U.S. response to Mexican drug gangs called "inadequate"
By Josh Meyer
Mexican cartel leader nabbed in cross-border crackdown
More feds headed to border to quell drug violence
Feds to tighten Ga. program that allows LEOs to act as immigration agents
Homeland Security plans for border violence
WASHINGTON, D.C. — Mexican drug cartels and their vast network of associates have branched out from their traditional business of narcotics trafficking and are now playing a central role in the multibillion-dollar-a-year business of illegal-immigrant smuggling, U.S. law-enforcement officials and other experts say.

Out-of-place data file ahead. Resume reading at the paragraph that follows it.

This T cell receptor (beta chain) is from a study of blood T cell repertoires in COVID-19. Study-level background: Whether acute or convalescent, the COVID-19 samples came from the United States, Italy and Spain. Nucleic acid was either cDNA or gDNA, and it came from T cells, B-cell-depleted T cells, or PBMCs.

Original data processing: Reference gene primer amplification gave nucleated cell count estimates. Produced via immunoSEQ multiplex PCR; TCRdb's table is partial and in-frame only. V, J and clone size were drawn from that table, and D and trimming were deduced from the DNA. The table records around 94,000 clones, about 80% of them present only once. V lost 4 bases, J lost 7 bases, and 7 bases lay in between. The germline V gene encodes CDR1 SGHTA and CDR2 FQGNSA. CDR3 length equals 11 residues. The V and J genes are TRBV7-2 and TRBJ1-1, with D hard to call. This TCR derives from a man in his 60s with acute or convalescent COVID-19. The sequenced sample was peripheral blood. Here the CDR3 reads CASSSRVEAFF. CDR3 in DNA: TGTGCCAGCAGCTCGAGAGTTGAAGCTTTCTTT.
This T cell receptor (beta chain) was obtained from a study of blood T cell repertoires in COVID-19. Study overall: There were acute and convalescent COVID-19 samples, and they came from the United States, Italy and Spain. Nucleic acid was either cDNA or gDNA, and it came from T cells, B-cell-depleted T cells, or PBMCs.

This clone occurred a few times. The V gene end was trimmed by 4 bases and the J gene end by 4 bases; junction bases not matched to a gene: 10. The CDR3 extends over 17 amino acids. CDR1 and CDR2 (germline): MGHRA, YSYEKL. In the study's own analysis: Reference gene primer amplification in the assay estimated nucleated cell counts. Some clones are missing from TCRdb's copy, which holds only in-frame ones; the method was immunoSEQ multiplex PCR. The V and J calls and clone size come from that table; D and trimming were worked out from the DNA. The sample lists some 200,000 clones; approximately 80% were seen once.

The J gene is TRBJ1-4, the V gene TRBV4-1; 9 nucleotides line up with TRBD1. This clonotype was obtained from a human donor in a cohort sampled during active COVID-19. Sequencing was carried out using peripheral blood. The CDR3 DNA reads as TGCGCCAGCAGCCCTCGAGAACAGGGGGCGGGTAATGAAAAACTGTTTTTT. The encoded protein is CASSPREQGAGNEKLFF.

The business of smuggling humans across the Mexico border has always been brisk, with many thousands coming across every year. But smugglers affiliated with the drug cartels have taken the enterprise to a new level -- and made it more violent -- by commandeering much of the operation from beginning to end from independent "coyotes," according to these officials and recent congressional testimony.
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